Next, pour a cup of boiling hot water down the drain to rinse away any remaining clog-fighting solution and the sludge that it loosened. Repeat if necessary. Be careful not to overuse this method, as the high temperatures of boiling water can melt or damage some types of plastic pipes.
No plumbing problem is as frustrating (and inconvenient) as a clogged toilet or drain. Thankfully, a plunger is one of the easiest tools to use for clearing blockages without expensive chemical drain cleaners. A plunger, also known as a force cup or plumber’s friend, consists of a rubber suction cup attached to a stick usually made of wood or plastic. When pushed down over a clogged drain, it creates an air seal that increases pressure and forces water and clog material downward. When pulled back up, it creates a vacuum that pulls water and clog material upwards.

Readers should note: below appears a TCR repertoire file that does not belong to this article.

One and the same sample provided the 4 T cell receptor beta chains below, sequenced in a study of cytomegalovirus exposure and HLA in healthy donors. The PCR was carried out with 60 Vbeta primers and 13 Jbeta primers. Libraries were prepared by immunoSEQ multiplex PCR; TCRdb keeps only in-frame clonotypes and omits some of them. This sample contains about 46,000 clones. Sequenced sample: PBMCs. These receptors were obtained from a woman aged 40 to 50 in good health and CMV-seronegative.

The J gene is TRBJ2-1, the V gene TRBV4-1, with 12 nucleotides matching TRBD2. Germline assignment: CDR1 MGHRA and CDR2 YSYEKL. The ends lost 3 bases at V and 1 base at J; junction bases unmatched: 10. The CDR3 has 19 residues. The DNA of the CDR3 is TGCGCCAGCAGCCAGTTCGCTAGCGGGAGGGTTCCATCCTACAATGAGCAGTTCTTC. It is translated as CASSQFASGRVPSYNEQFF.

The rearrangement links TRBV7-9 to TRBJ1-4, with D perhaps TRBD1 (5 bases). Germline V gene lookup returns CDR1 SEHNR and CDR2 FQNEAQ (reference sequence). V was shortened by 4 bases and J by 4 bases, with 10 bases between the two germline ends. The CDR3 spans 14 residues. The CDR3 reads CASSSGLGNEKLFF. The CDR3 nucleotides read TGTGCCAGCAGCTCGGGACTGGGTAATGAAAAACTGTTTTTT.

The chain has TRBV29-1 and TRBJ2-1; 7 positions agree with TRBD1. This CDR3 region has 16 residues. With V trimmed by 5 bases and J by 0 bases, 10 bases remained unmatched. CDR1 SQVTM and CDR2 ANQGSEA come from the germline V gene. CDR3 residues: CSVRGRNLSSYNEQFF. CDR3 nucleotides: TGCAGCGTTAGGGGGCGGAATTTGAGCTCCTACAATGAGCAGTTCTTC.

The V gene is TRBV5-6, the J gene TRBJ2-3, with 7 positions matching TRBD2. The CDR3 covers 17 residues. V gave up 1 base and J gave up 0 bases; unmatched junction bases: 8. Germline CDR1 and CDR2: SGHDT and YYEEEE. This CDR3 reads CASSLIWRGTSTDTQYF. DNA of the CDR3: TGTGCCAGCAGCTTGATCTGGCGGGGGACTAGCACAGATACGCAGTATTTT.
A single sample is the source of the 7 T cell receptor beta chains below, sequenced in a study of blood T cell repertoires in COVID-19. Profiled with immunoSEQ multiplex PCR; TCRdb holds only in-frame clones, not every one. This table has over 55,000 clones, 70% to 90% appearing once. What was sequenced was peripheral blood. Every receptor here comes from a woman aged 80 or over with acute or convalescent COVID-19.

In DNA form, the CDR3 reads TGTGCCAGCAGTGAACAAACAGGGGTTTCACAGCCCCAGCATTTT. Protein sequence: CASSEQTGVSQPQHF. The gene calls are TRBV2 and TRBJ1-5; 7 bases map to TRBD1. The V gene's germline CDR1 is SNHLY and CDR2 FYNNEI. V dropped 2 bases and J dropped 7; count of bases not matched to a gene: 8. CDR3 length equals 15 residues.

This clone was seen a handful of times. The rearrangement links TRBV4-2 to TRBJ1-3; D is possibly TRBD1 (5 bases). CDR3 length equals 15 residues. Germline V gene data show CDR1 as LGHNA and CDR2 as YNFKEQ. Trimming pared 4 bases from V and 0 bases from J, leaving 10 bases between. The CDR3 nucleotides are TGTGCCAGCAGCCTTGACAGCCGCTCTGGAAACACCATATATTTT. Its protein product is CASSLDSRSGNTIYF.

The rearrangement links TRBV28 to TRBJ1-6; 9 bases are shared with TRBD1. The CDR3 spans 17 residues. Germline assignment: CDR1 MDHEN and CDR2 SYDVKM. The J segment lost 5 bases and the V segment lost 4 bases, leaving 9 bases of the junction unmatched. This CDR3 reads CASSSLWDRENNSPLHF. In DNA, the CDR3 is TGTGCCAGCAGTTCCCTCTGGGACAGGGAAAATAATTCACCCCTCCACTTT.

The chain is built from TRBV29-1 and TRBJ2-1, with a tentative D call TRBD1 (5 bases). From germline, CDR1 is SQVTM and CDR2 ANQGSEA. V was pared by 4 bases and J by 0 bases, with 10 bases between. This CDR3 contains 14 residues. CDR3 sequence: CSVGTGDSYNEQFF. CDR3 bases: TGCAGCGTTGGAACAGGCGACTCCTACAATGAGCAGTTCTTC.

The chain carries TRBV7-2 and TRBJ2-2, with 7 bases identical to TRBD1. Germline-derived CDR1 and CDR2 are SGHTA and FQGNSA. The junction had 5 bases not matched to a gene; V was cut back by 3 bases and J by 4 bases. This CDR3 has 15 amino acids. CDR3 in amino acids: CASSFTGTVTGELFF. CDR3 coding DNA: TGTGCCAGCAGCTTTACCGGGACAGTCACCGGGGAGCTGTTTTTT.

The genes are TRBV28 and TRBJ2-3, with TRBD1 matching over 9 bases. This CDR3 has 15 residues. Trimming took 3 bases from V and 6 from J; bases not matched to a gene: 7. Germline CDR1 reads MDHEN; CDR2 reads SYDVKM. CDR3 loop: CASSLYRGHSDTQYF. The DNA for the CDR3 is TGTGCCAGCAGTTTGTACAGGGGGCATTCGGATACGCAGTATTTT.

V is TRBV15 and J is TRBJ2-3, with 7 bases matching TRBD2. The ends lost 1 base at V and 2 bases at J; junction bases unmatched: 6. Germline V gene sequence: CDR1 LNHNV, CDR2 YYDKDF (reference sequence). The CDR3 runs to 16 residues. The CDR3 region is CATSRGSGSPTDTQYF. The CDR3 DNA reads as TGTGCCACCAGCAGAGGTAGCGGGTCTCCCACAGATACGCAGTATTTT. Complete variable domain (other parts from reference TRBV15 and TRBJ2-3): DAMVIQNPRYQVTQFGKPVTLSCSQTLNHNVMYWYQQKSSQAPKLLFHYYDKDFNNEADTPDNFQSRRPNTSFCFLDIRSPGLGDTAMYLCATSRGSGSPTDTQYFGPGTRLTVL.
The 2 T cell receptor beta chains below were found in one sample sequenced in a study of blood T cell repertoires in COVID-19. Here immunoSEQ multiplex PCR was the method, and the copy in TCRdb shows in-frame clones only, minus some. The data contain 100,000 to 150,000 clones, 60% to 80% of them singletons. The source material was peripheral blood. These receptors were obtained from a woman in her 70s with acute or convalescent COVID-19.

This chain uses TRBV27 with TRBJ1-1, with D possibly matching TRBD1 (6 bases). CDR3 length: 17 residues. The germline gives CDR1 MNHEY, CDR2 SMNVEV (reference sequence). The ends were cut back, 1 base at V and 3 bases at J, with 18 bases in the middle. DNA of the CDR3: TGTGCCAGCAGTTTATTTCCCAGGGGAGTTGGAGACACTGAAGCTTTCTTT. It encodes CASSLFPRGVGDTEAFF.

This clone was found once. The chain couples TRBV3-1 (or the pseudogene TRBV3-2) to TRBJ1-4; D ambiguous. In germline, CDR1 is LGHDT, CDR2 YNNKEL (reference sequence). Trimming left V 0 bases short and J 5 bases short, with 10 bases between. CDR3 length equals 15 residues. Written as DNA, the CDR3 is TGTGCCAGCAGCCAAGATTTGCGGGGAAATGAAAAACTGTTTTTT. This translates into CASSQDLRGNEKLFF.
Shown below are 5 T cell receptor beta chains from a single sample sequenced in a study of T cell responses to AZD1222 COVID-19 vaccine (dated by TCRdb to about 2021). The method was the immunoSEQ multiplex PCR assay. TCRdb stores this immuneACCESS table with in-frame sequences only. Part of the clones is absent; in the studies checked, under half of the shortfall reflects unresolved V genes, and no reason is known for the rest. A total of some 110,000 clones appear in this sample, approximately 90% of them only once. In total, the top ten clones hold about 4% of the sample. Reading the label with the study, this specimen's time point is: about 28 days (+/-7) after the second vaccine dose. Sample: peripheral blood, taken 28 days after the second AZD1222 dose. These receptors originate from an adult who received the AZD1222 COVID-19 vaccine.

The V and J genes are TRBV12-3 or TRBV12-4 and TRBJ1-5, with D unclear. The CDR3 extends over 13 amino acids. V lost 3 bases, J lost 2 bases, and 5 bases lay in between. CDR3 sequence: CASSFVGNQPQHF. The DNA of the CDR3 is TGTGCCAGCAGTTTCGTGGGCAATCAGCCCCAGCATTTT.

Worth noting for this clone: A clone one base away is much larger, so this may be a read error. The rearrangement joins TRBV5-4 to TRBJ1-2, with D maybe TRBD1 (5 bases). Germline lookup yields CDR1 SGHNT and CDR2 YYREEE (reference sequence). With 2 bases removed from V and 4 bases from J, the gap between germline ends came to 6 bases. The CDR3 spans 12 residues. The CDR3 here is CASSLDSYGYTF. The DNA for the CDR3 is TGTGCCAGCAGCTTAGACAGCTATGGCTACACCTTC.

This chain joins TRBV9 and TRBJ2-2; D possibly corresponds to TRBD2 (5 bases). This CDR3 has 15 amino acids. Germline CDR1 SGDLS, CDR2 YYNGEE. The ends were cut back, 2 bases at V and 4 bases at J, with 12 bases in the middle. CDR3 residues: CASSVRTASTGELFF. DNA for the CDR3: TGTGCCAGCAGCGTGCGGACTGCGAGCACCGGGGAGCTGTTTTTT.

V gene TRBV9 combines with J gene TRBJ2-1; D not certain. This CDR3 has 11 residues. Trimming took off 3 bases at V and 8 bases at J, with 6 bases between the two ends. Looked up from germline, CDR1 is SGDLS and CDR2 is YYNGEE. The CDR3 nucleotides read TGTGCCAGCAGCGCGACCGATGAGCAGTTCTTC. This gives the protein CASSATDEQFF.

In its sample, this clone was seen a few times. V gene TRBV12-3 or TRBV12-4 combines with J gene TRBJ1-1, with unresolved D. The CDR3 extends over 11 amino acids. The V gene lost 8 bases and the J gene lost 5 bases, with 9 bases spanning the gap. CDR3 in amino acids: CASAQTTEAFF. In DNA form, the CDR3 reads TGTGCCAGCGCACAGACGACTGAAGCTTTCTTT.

Before using a plunger, make sure that it is clean and in good condition. This will help it to create a strong, reliable suction that won’t break when you apply pressure. You can clean a plunger by running it through hot water or by cleaning it with bleach. It is best to keep a spare plunger for emergencies and to store it somewhere clean and dry.
To use a plunger, first remove any plugs or covers from the drain. Next, put the handle of the plunger over the drain and make sure that it is covered with at least halfway up the rubber part. Make sure the handle is firmly in contact with the drain and then push down firmly while at the same time pulling up sharply. Repeat this process several times.